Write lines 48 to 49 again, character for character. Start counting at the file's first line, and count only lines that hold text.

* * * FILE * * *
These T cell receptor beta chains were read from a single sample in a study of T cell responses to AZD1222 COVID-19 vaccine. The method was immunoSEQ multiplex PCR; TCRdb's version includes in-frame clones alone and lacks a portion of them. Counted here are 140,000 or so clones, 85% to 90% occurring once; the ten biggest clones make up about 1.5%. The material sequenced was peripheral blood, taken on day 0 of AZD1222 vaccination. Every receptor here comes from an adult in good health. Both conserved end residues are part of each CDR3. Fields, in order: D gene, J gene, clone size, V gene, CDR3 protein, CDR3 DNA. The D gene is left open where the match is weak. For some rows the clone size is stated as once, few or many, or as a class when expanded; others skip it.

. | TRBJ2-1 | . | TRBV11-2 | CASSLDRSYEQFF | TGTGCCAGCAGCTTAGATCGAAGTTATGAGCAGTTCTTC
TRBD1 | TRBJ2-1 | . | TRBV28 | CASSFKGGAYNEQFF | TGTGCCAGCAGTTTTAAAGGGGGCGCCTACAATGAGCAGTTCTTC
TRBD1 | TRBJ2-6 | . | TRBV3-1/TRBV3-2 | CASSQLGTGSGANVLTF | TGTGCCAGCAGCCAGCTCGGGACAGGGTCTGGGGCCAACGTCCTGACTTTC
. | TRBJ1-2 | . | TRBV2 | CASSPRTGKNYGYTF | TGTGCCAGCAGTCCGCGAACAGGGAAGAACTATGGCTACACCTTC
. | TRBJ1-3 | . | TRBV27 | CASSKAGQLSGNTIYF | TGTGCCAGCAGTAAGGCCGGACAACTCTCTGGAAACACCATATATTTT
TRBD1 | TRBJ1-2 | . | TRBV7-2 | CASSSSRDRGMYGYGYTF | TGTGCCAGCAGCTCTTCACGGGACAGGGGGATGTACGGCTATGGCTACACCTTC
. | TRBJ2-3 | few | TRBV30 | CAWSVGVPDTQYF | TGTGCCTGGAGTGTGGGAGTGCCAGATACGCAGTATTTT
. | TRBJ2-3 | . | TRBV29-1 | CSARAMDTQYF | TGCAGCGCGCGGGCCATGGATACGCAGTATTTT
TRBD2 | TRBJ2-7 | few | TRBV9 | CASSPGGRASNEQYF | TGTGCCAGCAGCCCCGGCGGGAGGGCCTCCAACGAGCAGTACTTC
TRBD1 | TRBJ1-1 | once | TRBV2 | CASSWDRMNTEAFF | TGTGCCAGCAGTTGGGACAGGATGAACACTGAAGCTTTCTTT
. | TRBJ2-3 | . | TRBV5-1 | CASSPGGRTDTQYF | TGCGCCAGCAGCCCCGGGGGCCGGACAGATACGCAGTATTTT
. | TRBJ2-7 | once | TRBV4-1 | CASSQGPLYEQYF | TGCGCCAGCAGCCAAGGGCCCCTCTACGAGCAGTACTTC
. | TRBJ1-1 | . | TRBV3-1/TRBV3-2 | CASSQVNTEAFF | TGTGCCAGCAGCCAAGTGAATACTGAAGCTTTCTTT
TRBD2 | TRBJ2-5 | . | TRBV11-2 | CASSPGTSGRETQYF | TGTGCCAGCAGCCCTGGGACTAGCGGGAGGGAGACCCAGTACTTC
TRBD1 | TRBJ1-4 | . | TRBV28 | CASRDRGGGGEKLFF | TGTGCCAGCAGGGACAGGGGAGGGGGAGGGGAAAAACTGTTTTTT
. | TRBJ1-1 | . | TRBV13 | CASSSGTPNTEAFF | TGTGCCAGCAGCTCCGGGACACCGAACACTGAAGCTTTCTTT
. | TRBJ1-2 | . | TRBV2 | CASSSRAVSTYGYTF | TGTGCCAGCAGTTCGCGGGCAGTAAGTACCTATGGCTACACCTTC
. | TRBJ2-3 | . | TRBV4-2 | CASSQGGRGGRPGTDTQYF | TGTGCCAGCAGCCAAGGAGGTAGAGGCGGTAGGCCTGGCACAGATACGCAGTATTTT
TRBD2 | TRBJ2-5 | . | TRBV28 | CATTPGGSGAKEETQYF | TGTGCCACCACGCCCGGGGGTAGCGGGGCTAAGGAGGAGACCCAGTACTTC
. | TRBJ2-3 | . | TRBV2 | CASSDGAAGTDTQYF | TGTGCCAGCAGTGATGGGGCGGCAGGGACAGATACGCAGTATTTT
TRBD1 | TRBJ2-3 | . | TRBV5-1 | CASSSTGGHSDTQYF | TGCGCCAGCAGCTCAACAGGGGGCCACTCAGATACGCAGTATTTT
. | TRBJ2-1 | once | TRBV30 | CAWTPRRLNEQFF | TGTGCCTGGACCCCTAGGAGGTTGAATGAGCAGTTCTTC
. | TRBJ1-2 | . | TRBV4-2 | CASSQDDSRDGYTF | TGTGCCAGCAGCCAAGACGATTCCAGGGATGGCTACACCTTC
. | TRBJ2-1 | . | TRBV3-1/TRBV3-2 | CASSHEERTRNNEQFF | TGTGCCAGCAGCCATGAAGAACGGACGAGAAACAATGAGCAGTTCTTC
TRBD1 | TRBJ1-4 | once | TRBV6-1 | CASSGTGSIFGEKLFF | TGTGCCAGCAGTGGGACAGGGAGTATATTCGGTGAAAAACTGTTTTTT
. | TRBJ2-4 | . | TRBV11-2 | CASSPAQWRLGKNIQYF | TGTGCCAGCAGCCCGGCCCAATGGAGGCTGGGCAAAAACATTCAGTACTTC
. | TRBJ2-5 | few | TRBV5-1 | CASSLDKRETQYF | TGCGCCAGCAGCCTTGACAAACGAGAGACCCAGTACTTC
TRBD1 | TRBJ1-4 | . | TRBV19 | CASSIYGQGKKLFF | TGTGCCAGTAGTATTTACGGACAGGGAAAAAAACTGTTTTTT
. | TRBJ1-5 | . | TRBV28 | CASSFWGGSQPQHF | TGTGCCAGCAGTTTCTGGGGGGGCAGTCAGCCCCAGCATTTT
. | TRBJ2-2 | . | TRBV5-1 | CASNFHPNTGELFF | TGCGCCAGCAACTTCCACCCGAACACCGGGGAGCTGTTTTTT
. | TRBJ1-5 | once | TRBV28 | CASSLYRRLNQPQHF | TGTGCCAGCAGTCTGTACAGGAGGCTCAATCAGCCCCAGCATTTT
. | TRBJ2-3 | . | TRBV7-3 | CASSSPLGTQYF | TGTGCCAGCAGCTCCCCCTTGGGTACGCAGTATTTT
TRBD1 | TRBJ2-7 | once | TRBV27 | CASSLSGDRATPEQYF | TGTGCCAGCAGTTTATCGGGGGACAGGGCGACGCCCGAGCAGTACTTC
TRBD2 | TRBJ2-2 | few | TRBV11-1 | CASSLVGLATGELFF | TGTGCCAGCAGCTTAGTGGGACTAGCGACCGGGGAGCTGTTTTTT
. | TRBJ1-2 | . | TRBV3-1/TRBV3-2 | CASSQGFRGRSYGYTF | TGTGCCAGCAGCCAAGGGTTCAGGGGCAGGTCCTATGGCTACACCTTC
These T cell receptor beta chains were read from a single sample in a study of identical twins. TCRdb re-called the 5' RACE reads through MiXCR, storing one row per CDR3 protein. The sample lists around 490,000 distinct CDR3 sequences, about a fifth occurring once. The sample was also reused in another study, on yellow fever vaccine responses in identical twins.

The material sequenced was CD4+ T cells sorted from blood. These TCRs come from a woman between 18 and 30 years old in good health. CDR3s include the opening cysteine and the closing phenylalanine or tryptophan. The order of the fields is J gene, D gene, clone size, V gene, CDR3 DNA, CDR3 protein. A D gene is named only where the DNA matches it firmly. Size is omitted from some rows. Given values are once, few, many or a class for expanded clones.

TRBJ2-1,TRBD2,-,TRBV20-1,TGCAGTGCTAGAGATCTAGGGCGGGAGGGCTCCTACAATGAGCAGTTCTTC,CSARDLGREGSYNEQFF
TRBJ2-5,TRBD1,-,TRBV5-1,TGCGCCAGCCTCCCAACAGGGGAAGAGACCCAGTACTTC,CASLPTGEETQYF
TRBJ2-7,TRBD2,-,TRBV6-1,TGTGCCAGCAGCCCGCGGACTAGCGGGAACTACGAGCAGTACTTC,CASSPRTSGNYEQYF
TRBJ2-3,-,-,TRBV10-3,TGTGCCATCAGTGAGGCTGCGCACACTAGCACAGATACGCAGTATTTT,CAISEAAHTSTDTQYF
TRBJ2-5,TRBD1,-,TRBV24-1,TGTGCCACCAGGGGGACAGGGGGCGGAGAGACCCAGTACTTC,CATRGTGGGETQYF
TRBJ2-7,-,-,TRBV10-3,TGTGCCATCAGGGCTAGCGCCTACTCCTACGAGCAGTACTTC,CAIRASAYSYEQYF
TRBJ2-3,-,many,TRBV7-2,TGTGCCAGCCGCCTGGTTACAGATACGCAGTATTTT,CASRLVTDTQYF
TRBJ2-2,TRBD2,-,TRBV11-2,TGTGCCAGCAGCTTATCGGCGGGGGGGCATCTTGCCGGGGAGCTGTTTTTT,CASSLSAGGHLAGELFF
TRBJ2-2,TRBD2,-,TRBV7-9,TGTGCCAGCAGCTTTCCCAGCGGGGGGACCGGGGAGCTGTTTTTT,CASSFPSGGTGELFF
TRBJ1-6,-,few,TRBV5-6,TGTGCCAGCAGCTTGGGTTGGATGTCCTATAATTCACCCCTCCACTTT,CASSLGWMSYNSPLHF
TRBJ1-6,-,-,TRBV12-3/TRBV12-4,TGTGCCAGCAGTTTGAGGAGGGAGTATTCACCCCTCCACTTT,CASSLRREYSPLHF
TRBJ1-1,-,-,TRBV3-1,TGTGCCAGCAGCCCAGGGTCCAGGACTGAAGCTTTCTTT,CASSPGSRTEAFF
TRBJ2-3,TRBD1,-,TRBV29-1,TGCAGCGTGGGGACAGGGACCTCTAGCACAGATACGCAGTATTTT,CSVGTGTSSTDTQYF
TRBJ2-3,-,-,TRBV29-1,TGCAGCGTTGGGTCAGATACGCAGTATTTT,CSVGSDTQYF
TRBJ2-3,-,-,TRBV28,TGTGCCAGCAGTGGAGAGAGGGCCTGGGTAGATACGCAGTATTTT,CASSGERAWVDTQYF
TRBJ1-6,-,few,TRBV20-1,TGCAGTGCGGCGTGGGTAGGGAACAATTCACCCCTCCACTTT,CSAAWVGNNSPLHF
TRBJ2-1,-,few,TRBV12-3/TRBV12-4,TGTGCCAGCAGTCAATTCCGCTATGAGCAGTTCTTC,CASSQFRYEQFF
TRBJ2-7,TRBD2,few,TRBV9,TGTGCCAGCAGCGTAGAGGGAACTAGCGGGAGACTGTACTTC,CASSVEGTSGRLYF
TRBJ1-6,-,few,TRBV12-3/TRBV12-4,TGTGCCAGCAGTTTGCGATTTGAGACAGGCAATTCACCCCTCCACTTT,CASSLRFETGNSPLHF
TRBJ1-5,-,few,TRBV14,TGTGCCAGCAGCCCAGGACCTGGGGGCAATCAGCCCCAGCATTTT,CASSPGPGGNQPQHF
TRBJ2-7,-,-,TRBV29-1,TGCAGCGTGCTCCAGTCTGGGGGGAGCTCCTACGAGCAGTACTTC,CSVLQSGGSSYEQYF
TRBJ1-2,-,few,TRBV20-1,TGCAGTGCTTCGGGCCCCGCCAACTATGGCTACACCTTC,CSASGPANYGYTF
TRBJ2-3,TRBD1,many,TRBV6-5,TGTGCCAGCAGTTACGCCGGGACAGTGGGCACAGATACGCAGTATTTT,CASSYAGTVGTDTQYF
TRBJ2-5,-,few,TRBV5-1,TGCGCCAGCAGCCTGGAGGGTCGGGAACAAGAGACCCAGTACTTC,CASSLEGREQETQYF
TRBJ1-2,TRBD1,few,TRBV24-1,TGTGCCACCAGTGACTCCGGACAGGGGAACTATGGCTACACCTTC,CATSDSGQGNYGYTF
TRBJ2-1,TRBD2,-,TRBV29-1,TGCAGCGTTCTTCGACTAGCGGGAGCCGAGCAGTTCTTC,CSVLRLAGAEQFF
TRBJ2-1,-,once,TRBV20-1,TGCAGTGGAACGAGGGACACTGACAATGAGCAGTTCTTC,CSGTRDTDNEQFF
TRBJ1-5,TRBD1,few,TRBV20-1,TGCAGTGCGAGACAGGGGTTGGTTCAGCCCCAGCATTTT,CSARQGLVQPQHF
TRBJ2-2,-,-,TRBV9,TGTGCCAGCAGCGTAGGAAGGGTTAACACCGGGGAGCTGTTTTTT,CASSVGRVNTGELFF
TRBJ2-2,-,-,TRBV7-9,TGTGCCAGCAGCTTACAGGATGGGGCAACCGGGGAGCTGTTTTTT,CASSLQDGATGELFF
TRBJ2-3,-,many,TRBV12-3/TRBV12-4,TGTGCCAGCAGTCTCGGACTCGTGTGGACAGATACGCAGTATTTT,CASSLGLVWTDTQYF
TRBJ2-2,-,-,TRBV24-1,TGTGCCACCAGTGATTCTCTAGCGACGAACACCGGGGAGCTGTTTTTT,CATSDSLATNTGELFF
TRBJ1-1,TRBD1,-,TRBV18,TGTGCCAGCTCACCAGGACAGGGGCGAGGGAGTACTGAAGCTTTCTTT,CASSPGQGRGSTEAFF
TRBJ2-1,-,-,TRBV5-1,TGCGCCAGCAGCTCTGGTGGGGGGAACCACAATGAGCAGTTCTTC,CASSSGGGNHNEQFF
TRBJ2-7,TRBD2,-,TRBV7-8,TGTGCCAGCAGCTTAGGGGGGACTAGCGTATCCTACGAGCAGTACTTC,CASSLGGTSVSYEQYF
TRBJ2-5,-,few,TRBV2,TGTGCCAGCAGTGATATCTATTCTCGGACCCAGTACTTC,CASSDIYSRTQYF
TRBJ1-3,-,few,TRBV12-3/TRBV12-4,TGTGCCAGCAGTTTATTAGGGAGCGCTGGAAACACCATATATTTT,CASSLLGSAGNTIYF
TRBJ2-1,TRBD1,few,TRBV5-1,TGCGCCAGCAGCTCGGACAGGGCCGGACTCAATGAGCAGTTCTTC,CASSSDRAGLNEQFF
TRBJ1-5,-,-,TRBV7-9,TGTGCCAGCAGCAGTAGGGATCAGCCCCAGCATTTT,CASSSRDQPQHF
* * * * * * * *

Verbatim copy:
TRBJ1-6,-,few,TRBV5-6,TGTGCCAGCAGCTTGGGTTGGATGTCCTATAATTCACCCCTCCACTTT,CASSLGWMSYNSPLHF
TRBJ1-6,-,-,TRBV12-3/TRBV12-4,TGTGCCAGCAGTTTGAGGAGGGAGTATTCACCCCTCCACTTT,CASSLRREYSPLHF